On December 9th, AVAC and partners will hold a congressional briefing aimed at preserving funding for the US Military HIV Research Program (MHRP). The Department of the Army is considering cutting over 70 percent of the MHRP Army research budget in 2012. The upcoming briefing will inform Congressional staff about the potential impact of the cuts prior to the upcoming vote on the US Department of Defense appropriations bill. The potential reduction in the MHRP budget cut comes at a time when international vaccine research is building on the results of the landmark RV144 study, which was conducted by the MHRP with Thai collaborators and showed the first evidence that an AIDS vaccine could protect against infection. Subsequent follow-up studies which also included MHRP scientists have identified immune correlates linked to risk of infection among vaccine recipients. AVAC has been working with partners since this summer to urge the US Congress and the Obama Administration to restore MHRP funding through visits, sign-on letters and blog postings.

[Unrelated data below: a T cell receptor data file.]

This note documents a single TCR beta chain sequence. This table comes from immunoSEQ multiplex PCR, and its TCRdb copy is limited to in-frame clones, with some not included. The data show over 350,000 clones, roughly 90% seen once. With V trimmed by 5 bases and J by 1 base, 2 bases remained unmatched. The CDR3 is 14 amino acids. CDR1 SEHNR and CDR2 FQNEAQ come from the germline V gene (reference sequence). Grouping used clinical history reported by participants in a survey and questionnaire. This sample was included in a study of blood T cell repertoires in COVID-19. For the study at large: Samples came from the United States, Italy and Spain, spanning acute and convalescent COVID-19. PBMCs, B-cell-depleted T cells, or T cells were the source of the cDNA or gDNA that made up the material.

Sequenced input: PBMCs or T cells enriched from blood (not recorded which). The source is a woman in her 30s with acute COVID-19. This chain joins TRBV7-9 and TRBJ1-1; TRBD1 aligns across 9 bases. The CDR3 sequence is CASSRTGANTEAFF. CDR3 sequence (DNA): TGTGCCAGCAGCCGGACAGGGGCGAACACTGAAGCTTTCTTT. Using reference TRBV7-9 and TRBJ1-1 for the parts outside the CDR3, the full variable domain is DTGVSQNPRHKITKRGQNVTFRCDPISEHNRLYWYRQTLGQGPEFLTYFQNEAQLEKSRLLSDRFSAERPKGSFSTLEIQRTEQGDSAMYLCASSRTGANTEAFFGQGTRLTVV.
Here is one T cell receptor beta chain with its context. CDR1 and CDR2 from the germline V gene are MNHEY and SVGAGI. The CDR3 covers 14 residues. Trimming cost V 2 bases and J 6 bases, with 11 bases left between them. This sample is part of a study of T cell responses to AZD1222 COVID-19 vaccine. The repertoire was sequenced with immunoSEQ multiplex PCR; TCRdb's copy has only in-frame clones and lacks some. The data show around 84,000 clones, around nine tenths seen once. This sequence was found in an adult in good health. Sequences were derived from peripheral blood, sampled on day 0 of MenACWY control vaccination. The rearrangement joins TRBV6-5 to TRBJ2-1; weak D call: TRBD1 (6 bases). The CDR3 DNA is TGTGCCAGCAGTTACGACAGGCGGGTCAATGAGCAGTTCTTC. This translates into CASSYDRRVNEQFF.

On October 20th, AVAC and the Center for Infectious Disease Research in Zambia (CIDRZ) conducted a national workshop on the Good Participatory Practice (GPP) guidelines. About 70 individuals participated, representing research teams throughout the country, community advisory boards, advocacy and civil society groups, and media. The workshop was designed as a key step forward in building stronger relationships between the media and Zambian research stakeholders. In 2009, media reports disseminated inaccurate rumors regarding a large-scale microbicide trial, MDP 301. As a result, the Zambian Ministry of Health temporarily halted all HIV prevention research in the country. Today, prevention trials are being approved and initiated once again and work is ongoing to strengthen media reporting capacity. The past year—in part due to AVAC Fellow Oliver Kanene’s work—has marked a thawing of the relationship between researchers and the media. Introducing the guidelines to this audience helped put a needed and appreciated framework around how to navigate relationships between researchers and other stakeholders. Media and other key groups, namely regulatory and ethics authorities, are extremely excited to develop a “national GPP consensus” that will mitigate possible controversy in the future and ensure that research can move forward in this country.